Figure 4 

Intravital microscopy (IVM) reveals the spatiotemporal localization of CpG-NPs in the TME following MN transdermal delivery, as well as their therapeutic efficiency. A, Experimental design of the in vivo studies. B, IVM of mApple expressing MC38 tumors (yellow) treated with fluorescent CpG-NPs (magenta) loaded in the MNs. MNs were applied to the mApple MC38 tumors for 24 h and removed before IVM imaging. C, Single cell uptake quantification of CpG-NPs by IVM. Data are mean ± s.e.m. D-F, Mice with subcutaneous MC38-mApple tumors were treated seven days post-tumor induction with empty MNs, MNs loaded with CpCCtrl-NPs (1 µg CpC-ODN delivered/patch) or MNs loaded with CpG-NPs (1 µg CpG-ODN delivered/patch) three days apart for five cycles (q3dx5), with tumor growth measured by caliper and shown as average volumes (D), individual growth curves (E), and Kaplan-Meier humane survival curves (F) (n = 8-10, data are mean ± s.e.m.). Statistical significance was determined between groups by the Mantel-Cox test. ***P < 0.001, **P < 0.01, *P < 0.05. G, mApple tumor fluorescence over time, measured by IVM (n = 2-5, data are mean ± s.e.m.). H, IVM of MC38-mApple tumors (yellow) treated with fluorescent CpG-NPs (magenta) (left, scale bar: 1 mm; right, scale bar: 100 µm).

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 Figure 5 

Delivery of CpG-NPs using MNs modulates the immune composition in the TME. A, Representative H&E staining (left, scale bar: 100 μm; right: scale bar: 50 μm) and Ki-67 staining (left, scale bar: 100 μm; right: scale bar: 50 μm) of MC38 tumors harvested on day 20 post-tumor induction (n = 5). B, Flow cytometry quantification of activated dendritic cells (CD80hi CD11c+MHCII+CD45+) in tdLNs (left) and tumors (right) 48 h post transdermal delivery of CpG-NPs. Data are mean ± s.e.m. (n = 5). C, Flow cytometry quantification in the tdLNs (left) and tumors (right) of activated macrophages (CD86hi F4/80+CD11b+CD45+) 48 h following MN-mediated delivery of CpG-NPs. Data are mean ± s.e.m. (n = 5). D-E, Flow cytometric quantification of the percentage of natural killer cells (d) and CD4+ cells (e) in tumor lysates 48 h post-treatment with CpG-NPs. F, Analysis of the pro-inflammatory cytokine/chemokine profile in tumors using a bead-based immunoassay (Legendplex™). Data are mean ± s.e.m. (n = 5). ***P < 0.001, **P < 0.01, *P < 0.05. Data were analyzed by Grubbs' test for statistical outliers, which were pre-defined using an alpha value of 0.01.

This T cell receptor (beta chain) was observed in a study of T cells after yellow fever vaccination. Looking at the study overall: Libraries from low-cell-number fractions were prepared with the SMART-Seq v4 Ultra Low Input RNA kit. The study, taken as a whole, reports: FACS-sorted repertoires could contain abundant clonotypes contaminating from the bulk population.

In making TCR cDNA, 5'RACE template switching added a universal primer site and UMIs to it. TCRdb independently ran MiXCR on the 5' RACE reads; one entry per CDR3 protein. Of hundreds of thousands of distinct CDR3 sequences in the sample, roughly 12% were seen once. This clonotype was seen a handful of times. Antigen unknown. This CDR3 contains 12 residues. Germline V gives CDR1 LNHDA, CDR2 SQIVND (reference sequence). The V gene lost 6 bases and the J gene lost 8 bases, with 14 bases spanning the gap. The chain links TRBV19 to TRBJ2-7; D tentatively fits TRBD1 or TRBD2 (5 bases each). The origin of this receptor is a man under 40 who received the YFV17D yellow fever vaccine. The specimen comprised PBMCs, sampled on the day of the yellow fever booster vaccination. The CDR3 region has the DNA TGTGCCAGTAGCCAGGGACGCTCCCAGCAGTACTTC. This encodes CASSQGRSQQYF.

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Non-invasive cell sampling using HA-based MNs allows longitudinal monitoring of immunotherapy response

We next investigated the diagnostic capacity of the MN platform and its ability to extract ISF for minimally-invasive monitoring of the TME. We aimed to utilize the MN platform to longitudinally monitor the immune changes in the TME profile in ISF, which we hypothesized would shift from immunosuppressive to pro-inflammatory following TLR engagement. Following CpG-NPs therapy administration, empty MNs were applied for 24 h and digested to analyze proximal responders of TLR stimulation (Figure 6A, left). The entire MN matrix was composed of highly swellable and digestible HA hydrogel that allowed us to capture and analyze roughly 1,000 CD45+ cells per patch in a theoretical volume of 3 mm3 (Figure S13-16). Next, we were able to further gate this subset cellular population by flow cytometry to examine the cellular frequencies of the main contributors to anti-tumor immunity, such as macrophages, and compare them with those found in tumor lysates (Figure 6B, right). Flow cytometric quantification of the cellular suspensions recovered from MNs on day two post-treatment confirmed an increased percentage of macrophages (CD11b+ F4/80+ CD45+) in the MN-recovered ISF from treated mice compared to that of the control group (Figure 6B-C). The same trend was observed in the corresponding tumors, which registered increased frequencies of macrophages in mice administered with CpG-NPs (Figure 6B-C), supporting a correlation between cells extracted from MN patches and the bulk TME in response to the immunotherapy.

 Figure 6 

Serial monitoring of the immune composition of the TME in ISF using HA-based MNs. A, Scheme of MN immune cell sampling. After a single-dose injection of CpG-NPs, MNs were administered and digested with TCEP upon retrieval for subsequent analysis of the cellular immune signature compared to that from tumor lysates by flow cytometry. B-C, Flow cytometry dot plot (left) and quantification of macrophages (CD11b+ F4/80+) (right) recovered with MNs at day 2 following treatment. Data are mean ± s.e.m. (n = 4-5). ***P < 0.001, **P < 0.01, *P < 0.05. D, Serial monitoring of T cell infiltrates in ISF following treatment with CpG-NP MNs. E, Representative dot plot of CD8+ and CD4+ T cell populations over time from MN-sampled ISF. F, Ratio of CD8+ to CD4+ T cells extracted with MNs representing pooled values from day 11 and day 14 post-treatment initiation. Data are mean ± s.e.m. (n = 7-8). ***P < 0.001, **P < 0.01, *P < 0.05.